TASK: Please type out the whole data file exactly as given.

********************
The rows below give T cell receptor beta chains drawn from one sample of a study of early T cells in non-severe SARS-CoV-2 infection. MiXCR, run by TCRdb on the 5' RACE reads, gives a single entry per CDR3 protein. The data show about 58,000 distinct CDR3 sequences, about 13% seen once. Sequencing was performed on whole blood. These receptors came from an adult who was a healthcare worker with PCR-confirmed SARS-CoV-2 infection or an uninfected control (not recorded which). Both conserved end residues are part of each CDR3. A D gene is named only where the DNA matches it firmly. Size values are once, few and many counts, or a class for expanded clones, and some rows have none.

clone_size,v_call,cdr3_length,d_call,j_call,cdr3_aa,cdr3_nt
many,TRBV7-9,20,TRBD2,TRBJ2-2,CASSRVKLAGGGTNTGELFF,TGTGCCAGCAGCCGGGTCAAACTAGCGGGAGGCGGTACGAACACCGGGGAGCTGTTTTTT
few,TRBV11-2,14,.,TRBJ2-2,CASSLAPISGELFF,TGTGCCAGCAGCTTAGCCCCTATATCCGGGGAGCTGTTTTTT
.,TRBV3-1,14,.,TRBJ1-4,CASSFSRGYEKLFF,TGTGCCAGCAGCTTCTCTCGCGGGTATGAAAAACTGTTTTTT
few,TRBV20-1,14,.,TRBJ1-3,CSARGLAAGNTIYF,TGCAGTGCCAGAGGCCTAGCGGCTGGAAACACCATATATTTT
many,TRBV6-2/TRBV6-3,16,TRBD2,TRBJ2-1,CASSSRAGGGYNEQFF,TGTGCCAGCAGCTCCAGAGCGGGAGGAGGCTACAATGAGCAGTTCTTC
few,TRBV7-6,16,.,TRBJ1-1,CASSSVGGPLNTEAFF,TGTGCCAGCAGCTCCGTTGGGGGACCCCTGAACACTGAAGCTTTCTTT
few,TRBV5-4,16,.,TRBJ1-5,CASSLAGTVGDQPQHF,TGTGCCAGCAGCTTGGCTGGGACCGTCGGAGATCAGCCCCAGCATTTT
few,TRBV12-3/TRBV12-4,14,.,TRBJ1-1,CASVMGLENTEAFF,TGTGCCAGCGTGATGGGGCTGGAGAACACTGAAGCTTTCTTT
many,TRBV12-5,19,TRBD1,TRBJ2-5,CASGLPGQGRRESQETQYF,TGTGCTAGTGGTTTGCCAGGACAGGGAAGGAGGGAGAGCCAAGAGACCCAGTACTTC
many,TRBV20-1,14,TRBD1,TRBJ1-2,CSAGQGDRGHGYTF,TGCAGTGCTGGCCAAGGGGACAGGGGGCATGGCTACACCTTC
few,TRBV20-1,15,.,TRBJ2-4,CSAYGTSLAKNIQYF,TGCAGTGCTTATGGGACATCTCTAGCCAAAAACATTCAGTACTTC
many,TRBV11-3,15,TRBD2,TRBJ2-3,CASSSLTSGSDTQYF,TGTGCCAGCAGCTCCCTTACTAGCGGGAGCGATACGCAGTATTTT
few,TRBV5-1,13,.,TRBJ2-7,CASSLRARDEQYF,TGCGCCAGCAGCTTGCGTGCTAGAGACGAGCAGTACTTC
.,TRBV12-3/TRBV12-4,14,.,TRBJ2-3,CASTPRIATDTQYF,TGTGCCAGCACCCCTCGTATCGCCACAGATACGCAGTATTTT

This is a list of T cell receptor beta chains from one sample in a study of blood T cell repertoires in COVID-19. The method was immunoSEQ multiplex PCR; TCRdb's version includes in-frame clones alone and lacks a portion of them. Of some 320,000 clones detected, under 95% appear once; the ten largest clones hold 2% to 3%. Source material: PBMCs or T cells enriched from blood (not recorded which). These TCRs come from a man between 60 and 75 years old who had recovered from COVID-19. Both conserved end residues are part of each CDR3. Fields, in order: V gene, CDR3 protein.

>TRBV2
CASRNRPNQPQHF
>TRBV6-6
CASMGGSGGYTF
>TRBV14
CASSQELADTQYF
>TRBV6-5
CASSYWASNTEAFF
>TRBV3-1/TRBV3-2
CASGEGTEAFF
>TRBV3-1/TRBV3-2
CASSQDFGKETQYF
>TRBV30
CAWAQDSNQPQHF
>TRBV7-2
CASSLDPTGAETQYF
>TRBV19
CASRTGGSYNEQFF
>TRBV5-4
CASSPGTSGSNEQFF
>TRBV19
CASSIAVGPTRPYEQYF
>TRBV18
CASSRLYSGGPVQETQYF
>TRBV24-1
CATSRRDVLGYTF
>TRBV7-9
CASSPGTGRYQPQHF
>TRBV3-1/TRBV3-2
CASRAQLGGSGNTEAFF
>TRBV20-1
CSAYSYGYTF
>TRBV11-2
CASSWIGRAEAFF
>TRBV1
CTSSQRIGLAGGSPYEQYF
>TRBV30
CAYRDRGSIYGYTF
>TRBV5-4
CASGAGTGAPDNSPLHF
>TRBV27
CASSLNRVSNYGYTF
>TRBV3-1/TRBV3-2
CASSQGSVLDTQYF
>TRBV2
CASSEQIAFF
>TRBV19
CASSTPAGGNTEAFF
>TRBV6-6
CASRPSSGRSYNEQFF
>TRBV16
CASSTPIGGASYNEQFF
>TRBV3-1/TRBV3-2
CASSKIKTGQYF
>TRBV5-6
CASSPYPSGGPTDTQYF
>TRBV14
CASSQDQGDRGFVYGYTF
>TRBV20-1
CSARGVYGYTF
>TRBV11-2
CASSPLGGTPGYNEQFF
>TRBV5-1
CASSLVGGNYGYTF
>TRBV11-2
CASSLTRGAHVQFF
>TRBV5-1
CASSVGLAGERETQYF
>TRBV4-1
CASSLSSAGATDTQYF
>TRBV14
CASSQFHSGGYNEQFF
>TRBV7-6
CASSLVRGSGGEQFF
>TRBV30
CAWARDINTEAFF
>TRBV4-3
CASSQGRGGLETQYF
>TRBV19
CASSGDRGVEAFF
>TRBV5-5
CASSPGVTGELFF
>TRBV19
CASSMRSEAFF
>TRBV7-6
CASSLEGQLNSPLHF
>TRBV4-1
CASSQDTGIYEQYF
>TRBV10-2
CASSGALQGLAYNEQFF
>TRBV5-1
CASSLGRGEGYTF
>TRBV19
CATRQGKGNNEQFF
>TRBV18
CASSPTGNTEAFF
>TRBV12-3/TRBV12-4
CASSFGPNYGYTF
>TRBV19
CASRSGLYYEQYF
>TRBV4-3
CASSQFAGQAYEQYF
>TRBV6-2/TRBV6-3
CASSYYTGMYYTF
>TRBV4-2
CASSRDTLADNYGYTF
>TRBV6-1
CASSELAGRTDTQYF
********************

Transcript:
The rows below give T cell receptor beta chains drawn from one sample of a study of early T cells in non-severe SARS-CoV-2 infection. MiXCR, run by TCRdb on the 5' RACE reads, gives a single entry per CDR3 protein. The data show about 58,000 distinct CDR3 sequences, about 13% seen once. Sequencing was performed on whole blood. These receptors came from an adult who was a healthcare worker with PCR-confirmed SARS-CoV-2 infection or an uninfected control (not recorded which). Both conserved end residues are part of each CDR3. A D gene is named only where the DNA matches it firmly. Size values are once, few and many counts, or a class for expanded clones, and some rows have none.

clone_size,v_call,cdr3_length,d_call,j_call,cdr3_aa,cdr3_nt
many,TRBV7-9,20,TRBD2,TRBJ2-2,CASSRVKLAGGGTNTGELFF,TGTGCCAGCAGCCGGGTCAAACTAGCGGGAGGCGGTACGAACACCGGGGAGCTGTTTTTT
few,TRBV11-2,14,.,TRBJ2-2,CASSLAPISGELFF,TGTGCCAGCAGCTTAGCCCCTATATCCGGGGAGCTGTTTTTT
.,TRBV3-1,14,.,TRBJ1-4,CASSFSRGYEKLFF,TGTGCCAGCAGCTTCTCTCGCGGGTATGAAAAACTGTTTTTT
few,TRBV20-1,14,.,TRBJ1-3,CSARGLAAGNTIYF,TGCAGTGCCAGAGGCCTAGCGGCTGGAAACACCATATATTTT
many,TRBV6-2/TRBV6-3,16,TRBD2,TRBJ2-1,CASSSRAGGGYNEQFF,TGTGCCAGCAGCTCCAGAGCGGGAGGAGGCTACAATGAGCAGTTCTTC
few,TRBV7-6,16,.,TRBJ1-1,CASSSVGGPLNTEAFF,TGTGCCAGCAGCTCCGTTGGGGGACCCCTGAACACTGAAGCTTTCTTT
few,TRBV5-4,16,.,TRBJ1-5,CASSLAGTVGDQPQHF,TGTGCCAGCAGCTTGGCTGGGACCGTCGGAGATCAGCCCCAGCATTTT
few,TRBV12-3/TRBV12-4,14,.,TRBJ1-1,CASVMGLENTEAFF,TGTGCCAGCGTGATGGGGCTGGAGAACACTGAAGCTTTCTTT
many,TRBV12-5,19,TRBD1,TRBJ2-5,CASGLPGQGRRESQETQYF,TGTGCTAGTGGTTTGCCAGGACAGGGAAGGAGGGAGAGCCAAGAGACCCAGTACTTC
many,TRBV20-1,14,TRBD1,TRBJ1-2,CSAGQGDRGHGYTF,TGCAGTGCTGGCCAAGGGGACAGGGGGCATGGCTACACCTTC
few,TRBV20-1,15,.,TRBJ2-4,CSAYGTSLAKNIQYF,TGCAGTGCTTATGGGACATCTCTAGCCAAAAACATTCAGTACTTC
many,TRBV11-3,15,TRBD2,TRBJ2-3,CASSSLTSGSDTQYF,TGTGCCAGCAGCTCCCTTACTAGCGGGAGCGATACGCAGTATTTT
few,TRBV5-1,13,.,TRBJ2-7,CASSLRARDEQYF,TGCGCCAGCAGCTTGCGTGCTAGAGACGAGCAGTACTTC
.,TRBV12-3/TRBV12-4,14,.,TRBJ2-3,CASTPRIATDTQYF,TGTGCCAGCACCCCTCGTATCGCCACAGATACGCAGTATTTT

This is a list of T cell receptor beta chains from one sample in a study of blood T cell repertoires in COVID-19. The method was immunoSEQ multiplex PCR; TCRdb's version includes in-frame clones alone and lacks a portion of them. Of some 320,000 clones detected, under 95% appear once; the ten largest clones hold 2% to 3%. Source material: PBMCs or T cells enriched from blood (not recorded which). These TCRs come from a man between 60 and 75 years old who had recovered from COVID-19. Both conserved end residues are part of each CDR3. Fields, in order: V gene, CDR3 protein.

>TRBV2
CASRNRPNQPQHF
>TRBV6-6
CASMGGSGGYTF
>TRBV14
CASSQELADTQYF
>TRBV6-5
CASSYWASNTEAFF
>TRBV3-1/TRBV3-2
CASGEGTEAFF
>TRBV3-1/TRBV3-2
CASSQDFGKETQYF
>TRBV30
CAWAQDSNQPQHF
>TRBV7-2
CASSLDPTGAETQYF
>TRBV19
CASRTGGSYNEQFF
>TRBV5-4
CASSPGTSGSNEQFF
>TRBV19
CASSIAVGPTRPYEQYF
>TRBV18
CASSRLYSGGPVQETQYF
>TRBV24-1
CATSRRDVLGYTF
>TRBV7-9
CASSPGTGRYQPQHF
>TRBV3-1/TRBV3-2
CASRAQLGGSGNTEAFF
>TRBV20-1
CSAYSYGYTF
>TRBV11-2
CASSWIGRAEAFF
>TRBV1
CTSSQRIGLAGGSPYEQYF
>TRBV30
CAYRDRGSIYGYTF
>TRBV5-4
CASGAGTGAPDNSPLHF
>TRBV27
CASSLNRVSNYGYTF
>TRBV3-1/TRBV3-2
CASSQGSVLDTQYF
>TRBV2
CASSEQIAFF
>TRBV19
CASSTPAGGNTEAFF
>TRBV6-6
CASRPSSGRSYNEQFF
>TRBV16
CASSTPIGGASYNEQFF
>TRBV3-1/TRBV3-2
CASSKIKTGQYF
>TRBV5-6
CASSPYPSGGPTDTQYF
>TRBV14
CASSQDQGDRGFVYGYTF
>TRBV20-1
CSARGVYGYTF
>TRBV11-2
CASSPLGGTPGYNEQFF
>TRBV5-1
CASSLVGGNYGYTF
>TRBV11-2
CASSLTRGAHVQFF
>TRBV5-1
CASSVGLAGERETQYF
>TRBV4-1
CASSLSSAGATDTQYF
>TRBV14
CASSQFHSGGYNEQFF
>TRBV7-6
CASSLVRGSGGEQFF
>TRBV30
CAWARDINTEAFF
>TRBV4-3
CASSQGRGGLETQYF
>TRBV19
CASSGDRGVEAFF
>TRBV5-5
CASSPGVTGELFF
>TRBV19
CASSMRSEAFF
>TRBV7-6
CASSLEGQLNSPLHF
>TRBV4-1
CASSQDTGIYEQYF
>TRBV10-2
CASSGALQGLAYNEQFF
>TRBV5-1
CASSLGRGEGYTF
>TRBV19
CATRQGKGNNEQFF
>TRBV18
CASSPTGNTEAFF
>TRBV12-3/TRBV12-4
CASSFGPNYGYTF
>TRBV19
CASRSGLYYEQYF
>TRBV4-3
CASSQFAGQAYEQYF
>TRBV6-2/TRBV6-3
CASSYYTGMYYTF
>TRBV4-2
CASSRDTLADNYGYTF
>TRBV6-1
CASSELAGRTDTQYF